In response to Hugh Henry’s question on 6 October, I made it clear that authorisation of police surveillance is a matter for Police Scotland. Scottish ministers have no role in that authorisation process. Surveillance activity is overseen by the independent and judicially led Office of Surveillance Commissioners. The OSC carries out regular inspections of the relevant public authorities and makes annual reports that are laid in this Parliament and at Westminster.
Any person who is aggrieved about any conduct that is authorised under the Regulation of Investigatory Powers (Scotland) Act 2000 is entitled to make a complaint to the Investigatory Powers Tribunal. Information about the tribunal, including details of how to make a complaint, is included on its website.
That is typical double standards. When there were allegations that the communications of MSPs were under surveillance, Scottish National Party ministers had plenty to say. Indeed, the First Minister called on the Prime Minister to act on Government Communications Headquarters snooping of MSPs; she called on him to declare whether MSP communications were being intercepted.
Surely political activists, trade unionists and environmental campaigners deserve the same level of care and concern from the Scottish Government. The Scottish Government cannot be bothered to ask. I ask the cabinet secretary to reverse that shocking complacency and at least to ask the question.
I am afraid that Hugh Henry is confusing a number of different issues, in terms of surveillance and interception of communications. The issue that he is referring to in relation to elected members is interception of communications. As he is a former justice minister, I would have thought that he would have been aware of how that differs significantly from surveillance, which is dealt with under different legislation. That legislation and the safeguards alongside it were brought in by his own Administration when he was a minister.
As I have set out, a regulatory regime is in place for the authorisation mechanism and for complaints that individuals have in relation to surveillance matters. That is also the case for anything to do with interception of communications. If Hugh Henry is aware of individuals who have grievances, I am surprised that he has not directed them to the regulatory framework that his Government put in place to deal with concerns about such matters.
An individual can hardly make a complaint about activity if they do not know that it is happening. Surely we can all acknowledge some information that is in the public domain: Strathclyde Police officers were caught on tape admitting to infiltration of climate change campaign groups and attempts to disrupt their activity. Do not we all have a responsibility to give a clear steer to set expectations about the appropriate use of police powers, when there is surveillance or other attempts to undermine and disrupt legitimate peaceful campaigning?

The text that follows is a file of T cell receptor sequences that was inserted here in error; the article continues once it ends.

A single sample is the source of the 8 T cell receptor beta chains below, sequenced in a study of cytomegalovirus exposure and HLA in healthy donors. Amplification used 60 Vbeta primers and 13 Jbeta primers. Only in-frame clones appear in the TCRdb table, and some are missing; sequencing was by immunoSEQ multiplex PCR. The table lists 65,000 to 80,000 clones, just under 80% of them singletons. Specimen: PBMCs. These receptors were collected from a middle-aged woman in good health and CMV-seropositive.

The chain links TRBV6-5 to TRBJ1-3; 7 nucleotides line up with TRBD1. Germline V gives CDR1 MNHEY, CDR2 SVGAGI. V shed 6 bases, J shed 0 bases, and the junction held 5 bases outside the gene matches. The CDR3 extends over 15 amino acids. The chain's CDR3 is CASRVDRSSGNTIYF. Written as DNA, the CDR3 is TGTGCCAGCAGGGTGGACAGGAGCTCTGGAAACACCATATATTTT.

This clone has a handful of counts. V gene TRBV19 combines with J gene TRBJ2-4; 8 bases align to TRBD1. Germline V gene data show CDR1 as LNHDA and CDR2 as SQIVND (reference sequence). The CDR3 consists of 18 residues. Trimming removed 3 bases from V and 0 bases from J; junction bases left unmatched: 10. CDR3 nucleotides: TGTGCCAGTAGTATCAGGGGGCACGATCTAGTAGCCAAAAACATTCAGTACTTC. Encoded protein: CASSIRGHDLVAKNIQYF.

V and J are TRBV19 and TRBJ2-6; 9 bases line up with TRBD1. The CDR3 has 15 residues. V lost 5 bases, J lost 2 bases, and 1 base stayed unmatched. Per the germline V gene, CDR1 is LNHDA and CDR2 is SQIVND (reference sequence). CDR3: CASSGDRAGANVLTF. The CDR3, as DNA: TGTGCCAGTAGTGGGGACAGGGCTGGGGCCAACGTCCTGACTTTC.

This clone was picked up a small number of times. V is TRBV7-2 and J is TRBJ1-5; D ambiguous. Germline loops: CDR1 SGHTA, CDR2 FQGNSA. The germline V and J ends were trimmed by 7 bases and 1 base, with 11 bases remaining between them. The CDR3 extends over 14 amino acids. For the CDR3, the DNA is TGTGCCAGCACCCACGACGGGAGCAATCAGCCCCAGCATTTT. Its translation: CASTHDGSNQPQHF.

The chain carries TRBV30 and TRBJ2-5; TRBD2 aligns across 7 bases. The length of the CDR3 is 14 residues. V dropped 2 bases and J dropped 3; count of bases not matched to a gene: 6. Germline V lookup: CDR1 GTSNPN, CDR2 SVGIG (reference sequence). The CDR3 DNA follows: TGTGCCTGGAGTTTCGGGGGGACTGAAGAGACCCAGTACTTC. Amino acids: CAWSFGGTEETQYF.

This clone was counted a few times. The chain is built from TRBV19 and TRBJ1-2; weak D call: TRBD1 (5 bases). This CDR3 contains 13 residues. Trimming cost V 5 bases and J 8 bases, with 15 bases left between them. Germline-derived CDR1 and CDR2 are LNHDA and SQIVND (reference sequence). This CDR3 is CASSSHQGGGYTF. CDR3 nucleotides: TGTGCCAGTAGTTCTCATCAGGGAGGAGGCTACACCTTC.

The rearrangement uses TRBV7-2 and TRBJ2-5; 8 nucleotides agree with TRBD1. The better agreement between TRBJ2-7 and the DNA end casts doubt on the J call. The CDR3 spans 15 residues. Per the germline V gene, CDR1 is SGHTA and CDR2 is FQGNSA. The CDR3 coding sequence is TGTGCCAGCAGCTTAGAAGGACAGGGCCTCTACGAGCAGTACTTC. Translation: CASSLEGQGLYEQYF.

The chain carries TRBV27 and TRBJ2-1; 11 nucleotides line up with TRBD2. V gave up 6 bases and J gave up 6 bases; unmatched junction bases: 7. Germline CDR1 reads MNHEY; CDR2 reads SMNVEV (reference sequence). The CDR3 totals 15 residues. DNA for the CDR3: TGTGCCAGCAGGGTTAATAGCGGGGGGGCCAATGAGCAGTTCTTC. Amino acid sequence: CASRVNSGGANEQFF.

As I mentioned, there is already in place a regulatory framework that sets out the thresholds regarding both the necessity and proportionality of any type of surveillance that the police choose to undertake. For example, direct surveillance must be authorised by a superintendent or officer of higher rank. Intrusive surveillance must go to an officer in Police Scotland of the rank of assistant chief constable or above, and the authorisation must be signed off by a police surveillance commissioner, independent of the police, before the surveillance can take place.
Issues with how surveillance is conducted can be reviewed by the judicially led Office of Surveillance Commissioners, which ensures that the process has been appropriately adhered to by law enforcement organisations. If the OSC finds that any actions have been inappropriate, it can investigate the matter further, and the case can go to the Investigatory Powers Tribunal, which can consider the issue in much more detail.
As I said, there is at present a regulatory framework in place to deal with all that. However, as Patrick Harvie will be aware, the UK Government intends to change that framework by revising the Regulation of Investigatory Powers Act 2000, which will have an impact on the Regulation of Investigatory Powers (Scotland) Act 2000, given that the OSC covers Scotland, too.
The Home Secretary, Theresa May, has established the Pitchford inquiry into undercover policing in England and Wales. What correspondence has there been between the UK Government and the Scottish Government to give Scottish people an input into Pitchford? Alternatively, will there be a similar inquiry in Scotland?
To my knowledge, there is no reason why people in Scotland could not make representations to the Pitchford investigation. If Neil Findlay wishes to raise specific allegations with me, he should feel free to do so. I will ensure that any allegations are passed on to the appropriate body for its consideration. I should say that the member has not to date, despite having said a lot about the matter, contacted me with any specific allegations that he wishes to have investigated.